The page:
The more recent model by Swenson and Gardner (1998; abbreviated below as "S&G"), for the OH and Na emissions, also predicts a dependence of phase shift on the sense of vertical propagation. This paper also supplied an interpretation more accessible to intuition than the H&T treatment, by considering the deviation, with respect to the center of the emission layer, of the altitude of maximum intensity variation (and the opposite one, for temperature). This is why the intensity variation sees an upward-propagating wave first, while the temperature oscillation sees a downward-propagating wave first (in terms of phase propagation, whereas vertical energy propagation of atmospheric waves, including tides and planetary waves, is opposite to phase propagation, in general).
The comparison with the scant observational material available in the early phase of modeling must have been not very encouraging for modelers: The evidence for observed gravity waves in the atmosphere (some published results, and more unpublished ones) seemed to suggest -or, were summarized in that sense- that either zero phase shift, or antiphase, between the airglow intensity and temperature oscillations prevailed, whereas practically all the models predicted some non-zero phase shift.
Although zero phase shift in the presence of ducting, or wave evanescence, can be viewed as being consistent with the H&T theory (although this was carefully excluded in formulating the original theory), Hines and Tarasick (1994) gave this case a special treatment, concluding that real values of eta (and therefore, in a purely mathematical argument, phase shifts of zero or 180°) were consistent with theory, thereby establishing formal consistency with the perceived observational situation.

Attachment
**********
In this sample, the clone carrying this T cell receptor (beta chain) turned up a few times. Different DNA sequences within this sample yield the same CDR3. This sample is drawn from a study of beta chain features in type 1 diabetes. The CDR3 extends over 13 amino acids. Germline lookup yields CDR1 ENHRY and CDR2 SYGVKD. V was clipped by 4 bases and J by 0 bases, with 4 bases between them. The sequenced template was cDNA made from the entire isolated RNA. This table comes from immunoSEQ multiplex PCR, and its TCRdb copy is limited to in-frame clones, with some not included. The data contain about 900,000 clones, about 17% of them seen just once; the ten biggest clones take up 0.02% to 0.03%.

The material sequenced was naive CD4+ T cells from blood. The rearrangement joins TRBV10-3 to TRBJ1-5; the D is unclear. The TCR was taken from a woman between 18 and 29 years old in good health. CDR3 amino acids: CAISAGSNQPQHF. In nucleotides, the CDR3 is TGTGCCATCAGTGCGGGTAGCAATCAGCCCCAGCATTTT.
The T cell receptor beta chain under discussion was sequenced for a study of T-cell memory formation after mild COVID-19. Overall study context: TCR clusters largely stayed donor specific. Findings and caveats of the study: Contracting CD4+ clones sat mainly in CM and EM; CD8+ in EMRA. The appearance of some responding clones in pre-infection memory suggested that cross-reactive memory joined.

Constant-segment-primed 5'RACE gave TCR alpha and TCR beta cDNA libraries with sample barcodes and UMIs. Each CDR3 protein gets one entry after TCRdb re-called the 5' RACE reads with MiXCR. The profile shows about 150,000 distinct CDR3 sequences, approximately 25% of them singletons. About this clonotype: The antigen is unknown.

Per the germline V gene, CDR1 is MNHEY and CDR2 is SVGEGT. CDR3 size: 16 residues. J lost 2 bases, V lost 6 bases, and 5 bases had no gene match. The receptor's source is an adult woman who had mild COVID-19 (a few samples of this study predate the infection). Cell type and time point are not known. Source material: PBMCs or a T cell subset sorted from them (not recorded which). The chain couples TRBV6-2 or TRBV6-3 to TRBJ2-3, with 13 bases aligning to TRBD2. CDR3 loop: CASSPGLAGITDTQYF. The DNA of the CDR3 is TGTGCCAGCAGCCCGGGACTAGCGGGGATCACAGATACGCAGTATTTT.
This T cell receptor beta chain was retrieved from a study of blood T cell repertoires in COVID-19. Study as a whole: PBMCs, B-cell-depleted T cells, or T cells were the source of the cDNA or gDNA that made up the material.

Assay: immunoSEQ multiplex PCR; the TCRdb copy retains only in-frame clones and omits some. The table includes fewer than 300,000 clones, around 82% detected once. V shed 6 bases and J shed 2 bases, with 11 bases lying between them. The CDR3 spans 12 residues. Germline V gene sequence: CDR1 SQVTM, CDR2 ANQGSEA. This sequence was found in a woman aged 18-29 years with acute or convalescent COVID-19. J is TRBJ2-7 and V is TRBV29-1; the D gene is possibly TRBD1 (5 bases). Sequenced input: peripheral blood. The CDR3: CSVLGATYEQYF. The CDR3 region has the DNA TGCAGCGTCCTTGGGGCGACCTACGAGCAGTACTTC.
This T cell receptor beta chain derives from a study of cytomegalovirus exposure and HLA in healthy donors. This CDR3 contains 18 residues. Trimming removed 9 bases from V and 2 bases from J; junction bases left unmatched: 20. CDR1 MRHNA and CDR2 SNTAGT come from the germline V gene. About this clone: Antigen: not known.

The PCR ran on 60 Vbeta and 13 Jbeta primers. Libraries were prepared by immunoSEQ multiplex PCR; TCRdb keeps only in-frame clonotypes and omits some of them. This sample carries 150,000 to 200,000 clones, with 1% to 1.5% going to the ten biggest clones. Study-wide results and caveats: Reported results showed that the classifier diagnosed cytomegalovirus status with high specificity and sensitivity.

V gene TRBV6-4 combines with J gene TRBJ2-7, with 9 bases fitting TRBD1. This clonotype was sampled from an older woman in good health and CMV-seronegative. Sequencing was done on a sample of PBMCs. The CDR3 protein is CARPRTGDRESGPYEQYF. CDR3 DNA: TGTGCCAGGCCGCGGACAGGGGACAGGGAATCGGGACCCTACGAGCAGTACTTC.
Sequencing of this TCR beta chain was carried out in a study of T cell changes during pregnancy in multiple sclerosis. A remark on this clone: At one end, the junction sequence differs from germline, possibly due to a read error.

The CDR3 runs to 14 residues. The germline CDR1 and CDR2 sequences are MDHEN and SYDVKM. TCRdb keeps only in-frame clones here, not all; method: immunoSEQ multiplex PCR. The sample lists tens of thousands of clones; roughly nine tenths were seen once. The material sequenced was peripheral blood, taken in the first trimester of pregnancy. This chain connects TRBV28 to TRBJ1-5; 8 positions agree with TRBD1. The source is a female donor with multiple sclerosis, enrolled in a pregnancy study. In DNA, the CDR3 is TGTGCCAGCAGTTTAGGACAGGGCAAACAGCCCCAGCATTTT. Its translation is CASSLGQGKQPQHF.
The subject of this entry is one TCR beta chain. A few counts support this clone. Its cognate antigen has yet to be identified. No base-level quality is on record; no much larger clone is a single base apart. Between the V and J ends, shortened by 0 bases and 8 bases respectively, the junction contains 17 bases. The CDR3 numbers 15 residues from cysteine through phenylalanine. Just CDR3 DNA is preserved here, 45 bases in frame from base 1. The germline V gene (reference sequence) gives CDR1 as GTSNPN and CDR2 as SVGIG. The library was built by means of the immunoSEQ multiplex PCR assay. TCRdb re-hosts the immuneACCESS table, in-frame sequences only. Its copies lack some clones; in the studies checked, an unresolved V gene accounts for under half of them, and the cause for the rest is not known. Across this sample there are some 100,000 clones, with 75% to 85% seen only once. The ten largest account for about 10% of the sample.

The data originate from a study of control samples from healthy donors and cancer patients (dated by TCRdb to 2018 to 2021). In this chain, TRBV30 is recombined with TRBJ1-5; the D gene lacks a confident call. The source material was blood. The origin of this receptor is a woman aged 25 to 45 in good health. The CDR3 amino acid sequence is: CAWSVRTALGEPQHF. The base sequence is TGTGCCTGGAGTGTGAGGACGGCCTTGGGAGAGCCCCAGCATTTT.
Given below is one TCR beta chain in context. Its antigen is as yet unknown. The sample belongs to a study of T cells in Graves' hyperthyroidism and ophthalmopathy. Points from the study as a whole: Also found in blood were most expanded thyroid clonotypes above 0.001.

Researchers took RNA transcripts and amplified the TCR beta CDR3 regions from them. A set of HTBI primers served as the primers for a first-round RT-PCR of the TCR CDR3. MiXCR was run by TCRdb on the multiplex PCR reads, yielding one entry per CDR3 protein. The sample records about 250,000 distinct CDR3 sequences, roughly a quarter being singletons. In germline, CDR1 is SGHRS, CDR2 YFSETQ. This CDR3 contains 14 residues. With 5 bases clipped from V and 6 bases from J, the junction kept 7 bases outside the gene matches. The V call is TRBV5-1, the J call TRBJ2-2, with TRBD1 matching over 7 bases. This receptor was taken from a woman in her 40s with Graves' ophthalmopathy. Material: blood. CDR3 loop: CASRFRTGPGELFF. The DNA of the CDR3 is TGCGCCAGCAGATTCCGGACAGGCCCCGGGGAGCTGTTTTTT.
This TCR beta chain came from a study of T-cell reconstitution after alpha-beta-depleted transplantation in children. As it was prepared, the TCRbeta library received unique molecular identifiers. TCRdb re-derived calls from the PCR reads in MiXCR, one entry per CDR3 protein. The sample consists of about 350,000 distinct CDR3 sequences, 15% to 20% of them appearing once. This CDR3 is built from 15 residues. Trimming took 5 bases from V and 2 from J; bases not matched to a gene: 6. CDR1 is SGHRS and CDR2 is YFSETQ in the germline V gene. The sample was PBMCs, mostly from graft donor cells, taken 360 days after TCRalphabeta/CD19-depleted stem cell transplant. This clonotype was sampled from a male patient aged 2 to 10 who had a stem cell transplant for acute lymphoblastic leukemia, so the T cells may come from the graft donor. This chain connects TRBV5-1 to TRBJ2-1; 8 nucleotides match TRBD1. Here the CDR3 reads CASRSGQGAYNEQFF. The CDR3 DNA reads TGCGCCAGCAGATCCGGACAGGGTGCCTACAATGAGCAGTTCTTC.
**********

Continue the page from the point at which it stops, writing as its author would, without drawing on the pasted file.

And indeed, ducting conditions which produce reflection and therefore standing waves in the vertical direction are expected to lead to waves that should be easy to observe because of their high amplitudes (for being trapped in a duct, or wave guide), and the absence of phase cancellation caused by the averaging effect of the emission layer (since observed intensities are column-integrated).
Schubert et al. (1999) reported the observation of cases (for the atomic oxygen green-line emission) with phase shift "near minus 180°" [sic!], taken as evidence of reflection. All the 13 values were between +11° (the most positive) and -155° (most negative value). When the published data are plotted in the complex eta plain, it becomes clear that the data are closest to the real axis only near zero phase shift.
Reisin (1994), and Reisin and Scheer (2001) provided evidence (from a large number of short-period gravity waves contained in their several years of data) that phase shifts of the sign typically seen for tides are most frequent, but that the opposite sign and intermediate values are also very often observed, so that small phase shifts consistent with zero are a natural part of the statistical distribution. However, phase shifts of 180° are definitely exceptions in their data set, and may even be statistical outliers, contradicting the conclusions of Schubert et al. (1999).